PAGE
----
Interior Design

How to sleep better – 8 top tips for restorative slumber

I asked sleep scientists, mattress manufacturers and medical professionals how to sleep better and feel fresher in the morning

How to sleep better: breathable bedding in calming colors on a bed beside a window with plenty of natural light.
(Image credit: Piglet in Bed)

As H&G's resident sleep writer, I'm often asked how to sleep better. It's the key to improving our mood, supporting our immune system, and boosting our productivity. When we don't get enough sleep, we make ourselves more vulnerable to all sorts of physical health risks, from everyday infections to cardiovascular problems, and pave the way for serious burnout. 

When I was a university student at the English equivalent of the Ivy League, I was overworked and underslept. It took a toll on my mental and physical health that culminated in a nasty flu, right before my finals. If I wanted to pass my exams and make a quick recovery, I had to learn how to sleep better. 

I grew to understand the importance of investing in the best mattress and the best bedding for my sleep needs. I experimented with all sorts of bedroom ideas to optimize my design and decor for sleep. I ate the right foods, established a new routine, and now, it's my job to teach you how to sleep better. 

How to sleep better for a healthy, happy life

I've combined my first-hand, hard-won insights for how to sleep better with advice from leading sleep scientists, mattress manufacturers, and medical professionals. To save you time and money, I've hand-picked a selection of sleep products to meet every need and suit every budget.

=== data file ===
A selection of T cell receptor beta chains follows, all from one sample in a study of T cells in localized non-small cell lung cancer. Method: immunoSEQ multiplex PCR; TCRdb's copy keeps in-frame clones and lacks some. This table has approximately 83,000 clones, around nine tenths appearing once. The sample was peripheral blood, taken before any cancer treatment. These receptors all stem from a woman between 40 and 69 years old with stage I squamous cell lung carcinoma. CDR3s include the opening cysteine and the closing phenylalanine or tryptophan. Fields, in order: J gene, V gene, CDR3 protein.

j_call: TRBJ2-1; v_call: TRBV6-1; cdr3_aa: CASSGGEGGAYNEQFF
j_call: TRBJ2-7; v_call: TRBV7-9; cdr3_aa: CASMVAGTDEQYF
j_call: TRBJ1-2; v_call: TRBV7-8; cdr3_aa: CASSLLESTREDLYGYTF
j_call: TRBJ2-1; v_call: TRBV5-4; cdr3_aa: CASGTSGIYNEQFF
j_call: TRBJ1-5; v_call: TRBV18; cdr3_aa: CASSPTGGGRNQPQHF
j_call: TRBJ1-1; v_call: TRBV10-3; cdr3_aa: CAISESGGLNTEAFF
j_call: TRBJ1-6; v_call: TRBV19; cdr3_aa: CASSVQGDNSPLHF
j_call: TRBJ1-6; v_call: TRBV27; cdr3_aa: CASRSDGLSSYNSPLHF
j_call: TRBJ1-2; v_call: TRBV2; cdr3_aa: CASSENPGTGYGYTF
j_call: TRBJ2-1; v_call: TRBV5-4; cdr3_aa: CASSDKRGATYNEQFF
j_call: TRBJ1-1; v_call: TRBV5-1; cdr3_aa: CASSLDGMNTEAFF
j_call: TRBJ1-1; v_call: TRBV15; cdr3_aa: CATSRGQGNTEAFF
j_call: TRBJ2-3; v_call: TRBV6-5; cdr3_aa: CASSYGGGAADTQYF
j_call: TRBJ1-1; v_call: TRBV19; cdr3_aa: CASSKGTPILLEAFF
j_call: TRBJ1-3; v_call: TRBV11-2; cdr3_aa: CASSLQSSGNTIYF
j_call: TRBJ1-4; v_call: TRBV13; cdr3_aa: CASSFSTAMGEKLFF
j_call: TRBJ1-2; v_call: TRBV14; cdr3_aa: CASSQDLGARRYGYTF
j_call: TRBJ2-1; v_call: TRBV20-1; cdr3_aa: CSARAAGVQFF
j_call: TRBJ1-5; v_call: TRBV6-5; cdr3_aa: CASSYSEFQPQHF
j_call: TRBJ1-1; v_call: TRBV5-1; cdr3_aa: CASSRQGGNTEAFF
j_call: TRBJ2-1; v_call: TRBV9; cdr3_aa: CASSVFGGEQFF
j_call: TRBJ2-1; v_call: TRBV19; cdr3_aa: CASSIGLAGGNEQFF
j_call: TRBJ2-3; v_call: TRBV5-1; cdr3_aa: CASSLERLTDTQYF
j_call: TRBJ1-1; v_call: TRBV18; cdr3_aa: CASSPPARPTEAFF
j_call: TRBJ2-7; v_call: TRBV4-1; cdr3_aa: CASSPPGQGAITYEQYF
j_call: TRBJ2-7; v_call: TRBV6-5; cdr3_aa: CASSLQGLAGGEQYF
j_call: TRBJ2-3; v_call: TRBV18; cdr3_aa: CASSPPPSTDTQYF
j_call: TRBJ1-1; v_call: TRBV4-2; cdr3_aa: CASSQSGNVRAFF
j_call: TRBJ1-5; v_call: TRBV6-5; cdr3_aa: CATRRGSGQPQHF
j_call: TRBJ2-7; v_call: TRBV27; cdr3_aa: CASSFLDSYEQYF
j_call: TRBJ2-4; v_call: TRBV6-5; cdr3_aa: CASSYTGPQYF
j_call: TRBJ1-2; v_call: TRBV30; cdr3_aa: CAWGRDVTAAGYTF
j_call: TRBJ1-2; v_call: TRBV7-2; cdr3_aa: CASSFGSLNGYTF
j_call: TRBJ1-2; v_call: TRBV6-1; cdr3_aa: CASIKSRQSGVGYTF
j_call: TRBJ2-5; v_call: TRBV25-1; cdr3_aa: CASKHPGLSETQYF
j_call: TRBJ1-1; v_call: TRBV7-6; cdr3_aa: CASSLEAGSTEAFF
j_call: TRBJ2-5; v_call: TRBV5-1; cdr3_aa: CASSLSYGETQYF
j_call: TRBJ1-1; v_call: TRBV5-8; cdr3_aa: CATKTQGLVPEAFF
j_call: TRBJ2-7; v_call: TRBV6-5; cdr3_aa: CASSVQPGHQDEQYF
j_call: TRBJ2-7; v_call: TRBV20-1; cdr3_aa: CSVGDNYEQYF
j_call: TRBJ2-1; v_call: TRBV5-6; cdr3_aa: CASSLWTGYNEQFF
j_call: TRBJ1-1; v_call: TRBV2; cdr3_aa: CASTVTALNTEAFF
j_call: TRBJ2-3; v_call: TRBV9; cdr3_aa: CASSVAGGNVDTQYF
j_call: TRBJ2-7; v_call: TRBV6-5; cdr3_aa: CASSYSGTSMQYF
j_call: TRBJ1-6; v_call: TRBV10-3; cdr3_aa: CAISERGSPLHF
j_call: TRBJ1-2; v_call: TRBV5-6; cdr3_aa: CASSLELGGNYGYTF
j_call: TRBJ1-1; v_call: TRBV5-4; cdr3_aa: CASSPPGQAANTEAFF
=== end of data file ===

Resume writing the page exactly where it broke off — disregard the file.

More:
1. Define your sleep style

A bed with Brooklinen bedding against a white wall.

(Image credit: Brooklinen)

Before we begin, I'd like you to take a moment and consider your sleep style. Understanding how you sleep at the moment is the key to learning how to sleep better in the future. 

'Sleep style' is a catch-all term that encompasses three key elements: your sleep position, which is how you tend to lie on the bed; your sleep temperature, which is whether you run hot or cool; and your sleep circumstance, which is all the little stresses in your daily life that could impact your sleep. 

Let's take these terms one by one, starting with sleep positions. You either sleep on your front, back, or side, or a combination of the three as you move around in the night. Each sleep position has its merits and can be perfectly comfortable, as long as you're sleeping on the right mattress. 

Onto sleep temperature. If you suffer from night sweats or hot flashes, or you tend to run a little warm, you're classed as a hot sleeper. If you live in a cooler climate, and you tend to wake up in a cold sweat, then you qualify as a cold sleeper. You can learn to control your sleep temperature with a set of thermoregulating bedding.